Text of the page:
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Séminaire - William N. GreenLinking Glutamate receptor distribution in PSDs to scaffold protein conformation and orientation

Abstract :

Research Statement

 My research is focused on ionotropic neurotransmitter receptors, the receptors responsible for the rapid postsynaptic response in nerve and muscle. These receptors are large oligomeric membrane proteins with subunits surrounding an ion channel that opens when neurotransmitters bind to the receptor. There are two different families of ionotropic neurotransmitter receptors. One family includes nicotinic acetylcholine receptors (AChRs), GABA and glycine receptors, and the other family are glutamate receptors, both NMDA- and AMPA-type glutamate receptors. The overall goal of my research is to understand how nerve and muscle build these receptors and traffic them specifically to and from synapses. These events regulate the number, density and function of the receptors at synapses, which helps define synaptic strength. The same events underlie learning and memory formation, and when they fail, can contribute to a number of diseases including Alzheimer’s disease, Huntington’s Disease, Myasthenia Gravis and Myasthenic Syndromes.

There are several projects ongoing in my lab characterizing the basic cell biology of these receptors, which include receptor assembly, trafficking and clustering. Assembly refers to the processes that transform newly synthesized subunits into functional receptors usually in the endoplasmic reticulum. Trafficking refers to the processes that transport the receptors to and from different location in cells and targets them to these locations. Clustering is the process that packs and maintains the receptors in regions of high density such as synapses. Recently, we have developed new techniques for assaying the protein post-translation modification known as palmitoylation. This work has led to several collaborations in which we are helping to characterize the palmitoylation of a number of different proteins. I also am collaborating with Dr. Paul Selvin (University of Illinois) developing fluorescent single-molecule methods to characterize neurotransmitter receptor subunit composition, stoichiometry and the diffusion/trafficking of these receptors.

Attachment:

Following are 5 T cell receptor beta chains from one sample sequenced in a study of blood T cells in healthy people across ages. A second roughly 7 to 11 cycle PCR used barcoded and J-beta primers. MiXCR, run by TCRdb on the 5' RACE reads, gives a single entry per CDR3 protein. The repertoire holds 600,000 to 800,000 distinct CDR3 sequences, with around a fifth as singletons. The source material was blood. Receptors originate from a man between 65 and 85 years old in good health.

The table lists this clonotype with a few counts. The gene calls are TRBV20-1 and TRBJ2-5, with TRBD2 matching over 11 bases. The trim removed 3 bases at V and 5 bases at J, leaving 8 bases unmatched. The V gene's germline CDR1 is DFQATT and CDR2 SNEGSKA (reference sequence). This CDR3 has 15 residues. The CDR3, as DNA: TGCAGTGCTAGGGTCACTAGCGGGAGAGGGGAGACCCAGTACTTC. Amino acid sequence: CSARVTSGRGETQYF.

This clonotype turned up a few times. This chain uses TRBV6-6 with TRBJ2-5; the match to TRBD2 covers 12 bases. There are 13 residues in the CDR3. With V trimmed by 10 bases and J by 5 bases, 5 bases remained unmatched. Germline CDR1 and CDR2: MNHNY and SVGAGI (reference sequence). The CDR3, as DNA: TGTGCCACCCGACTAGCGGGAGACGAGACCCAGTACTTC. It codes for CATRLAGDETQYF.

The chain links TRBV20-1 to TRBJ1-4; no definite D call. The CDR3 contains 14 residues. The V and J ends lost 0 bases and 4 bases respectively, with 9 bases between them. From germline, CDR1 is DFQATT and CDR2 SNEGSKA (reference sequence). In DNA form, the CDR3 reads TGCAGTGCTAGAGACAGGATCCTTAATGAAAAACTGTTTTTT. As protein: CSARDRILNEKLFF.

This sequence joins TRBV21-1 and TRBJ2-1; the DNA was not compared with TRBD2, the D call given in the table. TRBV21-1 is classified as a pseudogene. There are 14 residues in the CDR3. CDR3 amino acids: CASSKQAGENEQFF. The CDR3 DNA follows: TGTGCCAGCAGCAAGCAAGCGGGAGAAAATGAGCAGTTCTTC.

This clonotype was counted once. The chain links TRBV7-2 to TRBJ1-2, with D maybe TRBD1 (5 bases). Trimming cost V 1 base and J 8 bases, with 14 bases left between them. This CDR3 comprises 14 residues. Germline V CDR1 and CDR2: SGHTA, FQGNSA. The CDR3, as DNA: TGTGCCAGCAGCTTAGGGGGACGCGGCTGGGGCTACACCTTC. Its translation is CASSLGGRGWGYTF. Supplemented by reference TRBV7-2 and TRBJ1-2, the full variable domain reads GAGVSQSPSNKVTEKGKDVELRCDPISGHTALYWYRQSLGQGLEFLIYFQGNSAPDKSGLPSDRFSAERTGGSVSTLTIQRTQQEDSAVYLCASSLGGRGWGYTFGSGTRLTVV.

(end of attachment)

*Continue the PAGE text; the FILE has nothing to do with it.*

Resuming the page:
Selected publications

Kang, R., J. Wan, P. Arstikaitis, K. Huang, A. F. Roth, R, Drisdel, W. N. Green, J. R. Yates 3rd, N. G. Davis, A. El-Husseini. 2008. Identification of the neuronal palmitoylome and its dynamics at the synapse. Nature 456:904-9. PMCID: PMC2610860

Waites, C. L., C. G. Specht, D. Genoux, R. C. Drisdel, S. Leal, D. Li, O. Jeyifous, W. N. Green, J. M. Montgomery, C. C. Garner. 2009. Distinct subsynaptic distributions of SAP97 isoforms regulate AMPAR dynamics and access to presynaptic glutamate. Journal of Neuroscience 29:4332-45.

Jeyifous, O, M. Schubert, C. G. Specht, C. L. Waites, E. Lin, S. Fujisawa, J. Marshall, C. Aoki, J. M. Montgomery, C. C. Garner and W. N. Green. 2009. SAP97 and CASK mediate sorting of N-Methyl-D- Aspartate Receptors through a novel secretory pathway. Nature Neuroscience 12:1011–1019.

Govind, A. P., P. A. Vezina and W. N. Green. 2009. Nicotine-induced Upregulation of Nicotinic Receptors: Underlying Mechanisms and Relevance to Nicotine Addiction. Biochemical Pharmacology 78:756-65.